'I'm fully clothed when I answer briefs now' - Creative Q&A

PRWeek grills creative comms figures on how they got where they are, their career highlight, solving creative writer's block, and more. Today we speak to Lewis Davey, founder and creative director at Idea Farm.

'I'm fully clothed when I answer briefs now' - Creative Q&A

How did you get where you are now?

Frank PR was a pretty amazing place to kick off - I'm really grateful to Andrew (Bloch) and Graham (Goodkind), who I keep in touch with. Then a stint in sponsorship at Synergy (now Engine Sport), working on massive brands like Guinness, and MasterCard. I think Paddy Power was the making of me. Having so much creative freedom to get stuff out the door with the backing of people like Ken Robertson and Rory Scott. It was a dream job. At all these places I guess I carved a little niche for being handy for an idea or two. I moved out of London in 2018 because I was struggling with my mental health, and it was the best thing I ever done because it gave me the space to think about what I wanted to do next. I kept in touch with all the people I'd worked with and then I started getting the odd email for some white label support on ideas. It basically started answering the odd brief whilst sat in my boxers at home, but I quickly realised I could make a business out of this, so I set up Idea Farm. I'm fully clothed when I answer briefs now - most of the time.

What's been your creative career highlight?

I've got two. I'd been at Paddy Power a couple of weeks when the video of Wayne Rooney getting knocked out in his kitchen by his mate Phil Bardsley went viral. I got us to offer £50k for a charity boxing rematch and it landed front page of the Daily Star. I couldn't sleep when the editor emailed me to say we'd got the splash. Then I guess getting Meat Loaf to rebrand to 'Veg Loaf' to launch Frankie & Benny's new vegan menu. It came with lots of challenges, but it was pretty rock n' roll and the first big piece of work from Idea Farm. And it got another splash with the Star.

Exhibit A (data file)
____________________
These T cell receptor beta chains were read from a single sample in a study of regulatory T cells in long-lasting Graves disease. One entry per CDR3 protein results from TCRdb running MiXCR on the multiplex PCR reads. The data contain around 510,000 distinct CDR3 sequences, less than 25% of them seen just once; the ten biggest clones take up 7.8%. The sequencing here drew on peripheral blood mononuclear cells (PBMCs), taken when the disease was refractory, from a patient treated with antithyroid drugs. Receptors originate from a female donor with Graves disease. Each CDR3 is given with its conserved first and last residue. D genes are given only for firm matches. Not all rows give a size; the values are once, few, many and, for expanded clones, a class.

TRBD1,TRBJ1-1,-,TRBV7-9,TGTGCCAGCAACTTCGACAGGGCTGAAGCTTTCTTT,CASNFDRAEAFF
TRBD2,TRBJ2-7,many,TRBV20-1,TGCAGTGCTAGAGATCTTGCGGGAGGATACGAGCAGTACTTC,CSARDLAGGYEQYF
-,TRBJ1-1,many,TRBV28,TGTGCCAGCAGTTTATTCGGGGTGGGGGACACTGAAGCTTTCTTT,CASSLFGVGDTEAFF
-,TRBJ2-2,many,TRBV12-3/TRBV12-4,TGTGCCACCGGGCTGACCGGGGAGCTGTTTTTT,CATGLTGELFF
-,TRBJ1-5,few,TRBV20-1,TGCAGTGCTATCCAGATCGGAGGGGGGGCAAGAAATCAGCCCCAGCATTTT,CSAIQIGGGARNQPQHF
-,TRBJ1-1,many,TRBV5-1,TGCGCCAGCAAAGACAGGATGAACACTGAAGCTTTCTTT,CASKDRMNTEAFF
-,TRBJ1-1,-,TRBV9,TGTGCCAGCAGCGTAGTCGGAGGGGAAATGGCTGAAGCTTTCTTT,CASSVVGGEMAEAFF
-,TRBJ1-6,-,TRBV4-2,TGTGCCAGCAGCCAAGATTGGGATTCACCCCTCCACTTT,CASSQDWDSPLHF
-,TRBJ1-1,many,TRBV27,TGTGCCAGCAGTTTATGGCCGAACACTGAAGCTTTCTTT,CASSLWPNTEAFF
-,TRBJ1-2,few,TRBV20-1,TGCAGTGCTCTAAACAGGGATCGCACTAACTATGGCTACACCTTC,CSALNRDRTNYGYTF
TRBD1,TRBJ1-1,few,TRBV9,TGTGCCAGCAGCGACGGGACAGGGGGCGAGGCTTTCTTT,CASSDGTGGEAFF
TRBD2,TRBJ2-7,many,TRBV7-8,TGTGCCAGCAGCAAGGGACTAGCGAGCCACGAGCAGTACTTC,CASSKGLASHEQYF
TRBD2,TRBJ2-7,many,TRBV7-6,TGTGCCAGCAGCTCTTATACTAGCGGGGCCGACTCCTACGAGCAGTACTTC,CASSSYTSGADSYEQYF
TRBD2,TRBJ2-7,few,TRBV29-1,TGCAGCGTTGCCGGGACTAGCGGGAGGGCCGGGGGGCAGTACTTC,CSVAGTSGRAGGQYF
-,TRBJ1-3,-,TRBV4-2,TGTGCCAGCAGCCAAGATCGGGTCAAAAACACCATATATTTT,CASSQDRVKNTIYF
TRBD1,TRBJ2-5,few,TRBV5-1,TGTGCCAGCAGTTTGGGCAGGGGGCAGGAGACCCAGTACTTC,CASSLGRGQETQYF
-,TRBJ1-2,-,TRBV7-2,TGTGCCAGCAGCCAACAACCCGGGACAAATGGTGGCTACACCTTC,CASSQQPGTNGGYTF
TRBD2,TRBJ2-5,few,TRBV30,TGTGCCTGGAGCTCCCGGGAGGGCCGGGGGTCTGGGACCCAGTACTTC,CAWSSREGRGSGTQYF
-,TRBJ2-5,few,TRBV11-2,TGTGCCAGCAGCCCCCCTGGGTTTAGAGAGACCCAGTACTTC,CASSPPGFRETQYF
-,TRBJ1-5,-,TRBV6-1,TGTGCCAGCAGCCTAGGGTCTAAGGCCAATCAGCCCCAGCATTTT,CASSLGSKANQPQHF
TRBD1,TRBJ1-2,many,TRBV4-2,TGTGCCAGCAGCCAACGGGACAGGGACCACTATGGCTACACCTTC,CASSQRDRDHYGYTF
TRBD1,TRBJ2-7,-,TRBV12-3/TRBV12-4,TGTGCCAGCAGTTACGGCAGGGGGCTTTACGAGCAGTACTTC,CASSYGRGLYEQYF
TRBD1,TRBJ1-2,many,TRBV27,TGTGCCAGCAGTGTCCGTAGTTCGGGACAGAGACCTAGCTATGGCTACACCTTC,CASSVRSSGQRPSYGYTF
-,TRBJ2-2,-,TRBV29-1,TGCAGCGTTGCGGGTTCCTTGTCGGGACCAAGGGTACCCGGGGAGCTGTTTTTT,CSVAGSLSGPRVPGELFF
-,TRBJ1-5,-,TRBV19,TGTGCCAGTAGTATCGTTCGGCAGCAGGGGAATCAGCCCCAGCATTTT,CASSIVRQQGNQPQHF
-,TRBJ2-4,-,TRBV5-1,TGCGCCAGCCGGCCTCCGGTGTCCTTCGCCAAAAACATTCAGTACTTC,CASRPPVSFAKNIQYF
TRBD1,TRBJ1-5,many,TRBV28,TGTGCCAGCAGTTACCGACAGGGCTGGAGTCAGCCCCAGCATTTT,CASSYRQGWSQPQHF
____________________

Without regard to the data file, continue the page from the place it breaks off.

... and lowlight?

There was a big purpose-led idea on the table for an Australian bookmaker for the last Rugby World Cup in Japan. It was so close to sign-off I was nearly on the plane. I emotionally invest in some ideas far too much so the lows when things don't come off are sh*t. We might actually repurpose the idea for the Tokyo Olympics so if anyone's interested...

What's your favourite campaign of the past three months?

The best thing I've seen is the Canadian burger joint that renamed its menu items to stationary products so people could expense them. It was genius.

How do you solve creative writers block?

I have bi-polar disorder, which can be a blessing for churning out ideas when I'm feeling great, but I've definitely experienced the creative writers block when I'm not feeling it. Ideas tend to come in quick bursts, so I try and create lots of positive thoughts - looking back old work that did well, a great email from a journalist or client, that sort of thing. Creating a team culture of sharing random sh*t, a celeb story, a video doing the rounds - a lot of reactive ideas that don't get off the ground can inspire thinking at a later date.

How should PR grow its creative prowess?

Collaboration. Our white label work teaming up with other agencies is the best part of the job - challenging each other, sharing ideas with people from different backgrounds with different perspectives. Taking on lots of briefs from a diverse group of brands and sectors - the variety keeps us on our toes creatively. And reactive ideas: spotting an opportunity and having the b*lls to pitch it out of the blue. We've built a lot of new relationships this way.

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